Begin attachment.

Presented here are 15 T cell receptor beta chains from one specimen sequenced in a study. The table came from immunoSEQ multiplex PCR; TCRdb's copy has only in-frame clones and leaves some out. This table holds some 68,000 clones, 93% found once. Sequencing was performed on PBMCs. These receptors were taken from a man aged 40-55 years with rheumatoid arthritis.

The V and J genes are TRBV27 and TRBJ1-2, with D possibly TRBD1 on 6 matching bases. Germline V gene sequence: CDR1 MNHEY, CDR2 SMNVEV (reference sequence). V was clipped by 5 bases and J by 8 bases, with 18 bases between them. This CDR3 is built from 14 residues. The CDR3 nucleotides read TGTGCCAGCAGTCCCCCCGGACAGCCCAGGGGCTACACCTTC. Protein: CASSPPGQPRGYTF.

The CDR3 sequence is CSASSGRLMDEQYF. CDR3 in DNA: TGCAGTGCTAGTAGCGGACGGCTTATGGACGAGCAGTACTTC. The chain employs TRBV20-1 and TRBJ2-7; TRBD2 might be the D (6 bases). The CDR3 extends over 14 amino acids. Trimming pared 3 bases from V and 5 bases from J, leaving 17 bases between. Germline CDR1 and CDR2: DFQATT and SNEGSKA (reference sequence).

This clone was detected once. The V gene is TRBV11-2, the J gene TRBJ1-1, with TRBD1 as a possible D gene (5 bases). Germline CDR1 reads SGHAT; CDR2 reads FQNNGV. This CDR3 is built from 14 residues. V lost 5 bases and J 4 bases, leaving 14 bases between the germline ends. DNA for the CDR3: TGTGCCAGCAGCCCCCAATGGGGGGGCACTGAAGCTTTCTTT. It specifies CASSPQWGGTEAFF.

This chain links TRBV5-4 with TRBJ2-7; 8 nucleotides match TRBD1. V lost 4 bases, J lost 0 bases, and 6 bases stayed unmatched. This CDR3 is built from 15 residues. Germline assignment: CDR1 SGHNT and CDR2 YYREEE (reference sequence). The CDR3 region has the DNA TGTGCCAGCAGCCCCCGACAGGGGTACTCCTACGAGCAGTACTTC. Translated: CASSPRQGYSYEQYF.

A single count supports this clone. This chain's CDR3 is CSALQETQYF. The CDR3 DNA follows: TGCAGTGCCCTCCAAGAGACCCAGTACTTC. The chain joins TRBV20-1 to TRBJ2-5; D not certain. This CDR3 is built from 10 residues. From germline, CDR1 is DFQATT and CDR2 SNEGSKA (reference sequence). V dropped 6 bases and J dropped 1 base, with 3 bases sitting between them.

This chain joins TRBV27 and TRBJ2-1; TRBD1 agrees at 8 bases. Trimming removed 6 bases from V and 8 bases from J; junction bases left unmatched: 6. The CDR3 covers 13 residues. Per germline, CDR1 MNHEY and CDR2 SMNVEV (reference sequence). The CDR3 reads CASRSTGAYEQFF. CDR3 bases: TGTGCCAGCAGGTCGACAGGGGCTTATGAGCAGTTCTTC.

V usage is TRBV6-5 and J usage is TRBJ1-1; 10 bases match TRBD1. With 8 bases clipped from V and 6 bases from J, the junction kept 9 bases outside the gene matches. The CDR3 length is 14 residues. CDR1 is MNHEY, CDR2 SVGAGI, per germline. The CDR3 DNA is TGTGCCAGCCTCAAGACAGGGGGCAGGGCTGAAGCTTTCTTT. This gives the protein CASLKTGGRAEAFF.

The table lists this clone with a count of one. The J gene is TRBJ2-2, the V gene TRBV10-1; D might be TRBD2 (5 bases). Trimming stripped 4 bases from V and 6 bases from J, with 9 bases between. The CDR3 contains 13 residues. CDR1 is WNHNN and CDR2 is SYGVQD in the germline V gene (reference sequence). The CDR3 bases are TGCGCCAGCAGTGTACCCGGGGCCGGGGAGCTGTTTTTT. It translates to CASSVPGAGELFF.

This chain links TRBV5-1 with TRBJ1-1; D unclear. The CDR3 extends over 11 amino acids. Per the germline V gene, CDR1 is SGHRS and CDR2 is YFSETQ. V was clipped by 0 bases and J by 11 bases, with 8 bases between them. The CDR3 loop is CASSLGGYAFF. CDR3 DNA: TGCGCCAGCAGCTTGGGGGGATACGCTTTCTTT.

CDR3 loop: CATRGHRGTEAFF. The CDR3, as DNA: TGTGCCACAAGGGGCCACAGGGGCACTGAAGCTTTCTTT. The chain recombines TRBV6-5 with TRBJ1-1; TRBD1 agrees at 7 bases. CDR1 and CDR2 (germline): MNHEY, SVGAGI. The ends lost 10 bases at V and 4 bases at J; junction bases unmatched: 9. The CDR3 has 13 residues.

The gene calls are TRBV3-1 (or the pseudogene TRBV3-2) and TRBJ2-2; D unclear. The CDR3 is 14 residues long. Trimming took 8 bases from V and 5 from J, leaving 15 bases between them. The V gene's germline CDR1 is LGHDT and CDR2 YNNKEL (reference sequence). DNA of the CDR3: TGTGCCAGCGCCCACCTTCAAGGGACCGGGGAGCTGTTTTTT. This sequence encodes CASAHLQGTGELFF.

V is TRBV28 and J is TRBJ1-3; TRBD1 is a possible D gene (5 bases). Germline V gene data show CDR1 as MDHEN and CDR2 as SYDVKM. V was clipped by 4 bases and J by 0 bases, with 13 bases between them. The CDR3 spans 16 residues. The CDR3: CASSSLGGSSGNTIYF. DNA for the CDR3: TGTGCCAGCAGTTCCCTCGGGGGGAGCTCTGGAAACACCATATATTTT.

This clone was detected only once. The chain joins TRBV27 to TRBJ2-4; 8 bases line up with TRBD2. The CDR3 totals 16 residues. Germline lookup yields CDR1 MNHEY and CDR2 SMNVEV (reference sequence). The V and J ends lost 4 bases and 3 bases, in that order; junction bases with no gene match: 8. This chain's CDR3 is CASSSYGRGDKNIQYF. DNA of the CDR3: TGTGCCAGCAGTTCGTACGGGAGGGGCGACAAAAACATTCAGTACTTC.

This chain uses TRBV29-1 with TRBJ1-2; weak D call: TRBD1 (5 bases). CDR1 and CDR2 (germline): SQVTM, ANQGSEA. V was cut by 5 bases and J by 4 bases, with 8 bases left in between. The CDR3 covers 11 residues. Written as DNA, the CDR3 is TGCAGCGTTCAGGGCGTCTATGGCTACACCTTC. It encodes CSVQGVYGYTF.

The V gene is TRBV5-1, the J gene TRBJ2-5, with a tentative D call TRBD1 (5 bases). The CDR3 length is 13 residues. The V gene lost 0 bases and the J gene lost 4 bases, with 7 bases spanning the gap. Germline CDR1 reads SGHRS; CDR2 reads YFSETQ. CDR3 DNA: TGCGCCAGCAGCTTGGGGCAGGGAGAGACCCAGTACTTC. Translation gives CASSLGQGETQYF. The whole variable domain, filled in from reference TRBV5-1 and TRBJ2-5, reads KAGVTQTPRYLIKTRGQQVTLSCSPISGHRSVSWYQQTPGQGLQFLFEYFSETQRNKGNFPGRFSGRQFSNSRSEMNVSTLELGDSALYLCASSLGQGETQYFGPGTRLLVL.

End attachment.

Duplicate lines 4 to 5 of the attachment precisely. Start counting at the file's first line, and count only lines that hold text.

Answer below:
This clone was detected once. The V gene is TRBV11-2, the J gene TRBJ1-1, with TRBD1 as a possible D gene (5 bases). Germline CDR1 reads SGHAT; CDR2 reads FQNNGV. This CDR3 is built from 14 residues. V lost 5 bases and J 4 bases, leaving 14 bases between the germline ends. DNA for the CDR3: TGTGCCAGCAGCCCCCAATGGGGGGGCACTGAAGCTTTCTTT. It specifies CASSPQWGGTEAFF.

This chain links TRBV5-4 with TRBJ2-7; 8 nucleotides match TRBD1. V lost 4 bases, J lost 0 bases, and 6 bases stayed unmatched. This CDR3 is built from 15 residues. Germline assignment: CDR1 SGHNT and CDR2 YYREEE (reference sequence). The CDR3 region has the DNA TGTGCCAGCAGCCCCCGACAGGGGTACTCCTACGAGCAGTACTTC. Translated: CASSPRQGYSYEQYF.